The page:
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Wales’ housing crisis pushing families into ‘despair’



WALES faces a housing crisis that is pushing families into absolute despair and leaving children traumatised, the Senedd heard.

Janet Finch-Saunders led a Conservative debate, warning that only 5,787 new homes were completed in 2022-23 – one of the lowest numbers since records began.

The Tories’ shadow housing minister said someone on the average salary would have to spend more than seven times their earnings for an average-priced home at £212,000.

She raised concerns about a rapid increase in demand in the rental market, saying supply has failed to keep up due to Welsh Government reforms of the sector.

Ms Finch-Saunders told the chamber that homelessness has hit record levels, with the number of children in temporary housing reaching more than 3,000 in February 2023.

She added that about 90,000 households are on the social housing waiting list.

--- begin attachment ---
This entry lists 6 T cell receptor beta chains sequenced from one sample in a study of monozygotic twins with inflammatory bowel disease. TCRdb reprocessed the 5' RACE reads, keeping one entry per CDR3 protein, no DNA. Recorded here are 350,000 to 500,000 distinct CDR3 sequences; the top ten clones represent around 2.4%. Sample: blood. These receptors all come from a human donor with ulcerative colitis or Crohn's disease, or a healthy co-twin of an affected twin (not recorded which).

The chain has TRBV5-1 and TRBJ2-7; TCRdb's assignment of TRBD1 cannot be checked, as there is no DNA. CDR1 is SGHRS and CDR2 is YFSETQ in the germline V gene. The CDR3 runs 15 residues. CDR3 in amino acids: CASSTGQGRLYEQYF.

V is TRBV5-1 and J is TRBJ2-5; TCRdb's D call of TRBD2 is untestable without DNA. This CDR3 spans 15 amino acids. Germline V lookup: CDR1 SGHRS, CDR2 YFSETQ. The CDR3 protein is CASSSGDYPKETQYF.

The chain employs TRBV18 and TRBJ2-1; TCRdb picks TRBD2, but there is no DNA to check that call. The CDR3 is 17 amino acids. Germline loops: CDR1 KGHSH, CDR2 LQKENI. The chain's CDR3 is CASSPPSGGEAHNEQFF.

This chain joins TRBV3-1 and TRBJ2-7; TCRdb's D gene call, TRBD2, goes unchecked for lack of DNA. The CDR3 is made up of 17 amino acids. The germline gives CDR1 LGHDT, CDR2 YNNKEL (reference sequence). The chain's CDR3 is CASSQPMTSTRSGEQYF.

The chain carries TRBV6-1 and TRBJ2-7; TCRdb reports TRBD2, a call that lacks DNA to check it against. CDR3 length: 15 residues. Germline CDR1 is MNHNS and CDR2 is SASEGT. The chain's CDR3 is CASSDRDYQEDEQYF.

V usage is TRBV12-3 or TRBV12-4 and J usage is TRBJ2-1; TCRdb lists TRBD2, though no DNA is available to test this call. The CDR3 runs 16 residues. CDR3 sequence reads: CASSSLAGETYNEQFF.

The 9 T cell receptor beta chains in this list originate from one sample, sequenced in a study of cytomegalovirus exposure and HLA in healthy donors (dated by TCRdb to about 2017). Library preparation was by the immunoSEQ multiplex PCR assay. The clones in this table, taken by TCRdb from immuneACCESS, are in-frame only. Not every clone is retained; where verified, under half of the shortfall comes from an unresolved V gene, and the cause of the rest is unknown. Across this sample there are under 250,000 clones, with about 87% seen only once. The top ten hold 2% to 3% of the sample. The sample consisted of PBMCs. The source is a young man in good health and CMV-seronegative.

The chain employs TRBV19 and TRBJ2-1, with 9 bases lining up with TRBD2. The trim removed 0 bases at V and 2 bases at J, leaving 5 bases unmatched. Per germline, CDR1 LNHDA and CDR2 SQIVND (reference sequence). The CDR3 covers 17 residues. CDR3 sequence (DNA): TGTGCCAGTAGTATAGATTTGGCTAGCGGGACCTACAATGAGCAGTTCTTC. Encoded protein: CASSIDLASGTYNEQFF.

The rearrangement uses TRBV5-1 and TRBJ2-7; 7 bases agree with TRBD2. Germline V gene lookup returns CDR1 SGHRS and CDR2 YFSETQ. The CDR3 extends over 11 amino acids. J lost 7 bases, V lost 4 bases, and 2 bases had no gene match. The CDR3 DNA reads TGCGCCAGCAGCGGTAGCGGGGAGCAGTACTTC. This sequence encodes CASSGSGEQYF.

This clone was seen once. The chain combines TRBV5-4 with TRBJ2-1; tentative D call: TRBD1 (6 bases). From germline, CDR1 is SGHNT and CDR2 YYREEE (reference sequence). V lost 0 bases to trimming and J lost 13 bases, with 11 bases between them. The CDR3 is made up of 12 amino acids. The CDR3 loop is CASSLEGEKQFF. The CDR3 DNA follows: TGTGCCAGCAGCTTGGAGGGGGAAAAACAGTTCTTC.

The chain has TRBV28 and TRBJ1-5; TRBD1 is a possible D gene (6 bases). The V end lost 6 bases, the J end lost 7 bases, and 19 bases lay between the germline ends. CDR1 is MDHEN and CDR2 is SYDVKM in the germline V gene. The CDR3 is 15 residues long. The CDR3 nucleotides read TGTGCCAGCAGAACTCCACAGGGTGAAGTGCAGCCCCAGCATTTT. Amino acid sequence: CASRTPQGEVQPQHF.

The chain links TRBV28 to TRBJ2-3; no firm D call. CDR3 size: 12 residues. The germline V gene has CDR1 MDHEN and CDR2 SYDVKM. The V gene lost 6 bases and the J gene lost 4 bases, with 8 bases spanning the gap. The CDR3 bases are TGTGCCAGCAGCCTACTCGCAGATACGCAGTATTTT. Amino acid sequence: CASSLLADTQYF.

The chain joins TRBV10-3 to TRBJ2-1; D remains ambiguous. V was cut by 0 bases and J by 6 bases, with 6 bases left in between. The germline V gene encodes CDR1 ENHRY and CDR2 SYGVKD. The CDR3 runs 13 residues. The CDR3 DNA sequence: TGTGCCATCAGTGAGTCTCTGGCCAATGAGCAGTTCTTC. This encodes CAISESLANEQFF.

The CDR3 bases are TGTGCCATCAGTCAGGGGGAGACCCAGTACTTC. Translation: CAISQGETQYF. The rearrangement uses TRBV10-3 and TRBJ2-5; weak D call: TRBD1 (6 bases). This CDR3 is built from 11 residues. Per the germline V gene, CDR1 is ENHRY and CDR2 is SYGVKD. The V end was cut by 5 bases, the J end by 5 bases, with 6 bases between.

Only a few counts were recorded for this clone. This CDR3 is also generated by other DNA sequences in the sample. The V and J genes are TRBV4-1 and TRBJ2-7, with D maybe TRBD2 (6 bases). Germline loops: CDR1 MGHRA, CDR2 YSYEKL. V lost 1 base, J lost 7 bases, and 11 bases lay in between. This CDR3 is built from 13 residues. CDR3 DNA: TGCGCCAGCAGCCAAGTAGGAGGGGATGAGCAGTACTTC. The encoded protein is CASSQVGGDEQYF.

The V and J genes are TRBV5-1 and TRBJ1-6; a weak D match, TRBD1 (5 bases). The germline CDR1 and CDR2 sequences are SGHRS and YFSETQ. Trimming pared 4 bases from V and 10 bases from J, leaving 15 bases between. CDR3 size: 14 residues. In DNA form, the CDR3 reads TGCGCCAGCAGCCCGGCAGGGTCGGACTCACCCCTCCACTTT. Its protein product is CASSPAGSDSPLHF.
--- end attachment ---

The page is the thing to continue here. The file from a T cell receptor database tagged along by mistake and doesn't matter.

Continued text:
“Those figures are unsustainable,” she said. “The cost to mental health and wellbeing is serious. The impact on the lives of many families and children is one of absolute despair.”

Ms Finch-Saunders said a family in temporary accommodation told her: “My children will always remember this trauma. This is not an environment where my children should live.”

The Aberconwy MS warned that homelessness and spending on poor accommodation has spiralled out of control, with councils spending £60m last year.

She raised the example of people on the housing waiting list in Cardiff sleeping in an old Toys ‘R’ Us building over Christmas

She asked: “How can any of you allow the people of Wales to live like this?”

The former businesswoman called for a taskforce to tackle the backlog in the slowest performing local authorities and a new planning apprentice post for every council.

She urged ministers to tackle the 103,000 vacant homes and support small developers to build houses on land owned by councils or the Welsh Government.

Mabon ap Gwynfor, who is Plaid Cymru’s shadow minister, focused on the interrelated nature of the housing and cost-of-living crises.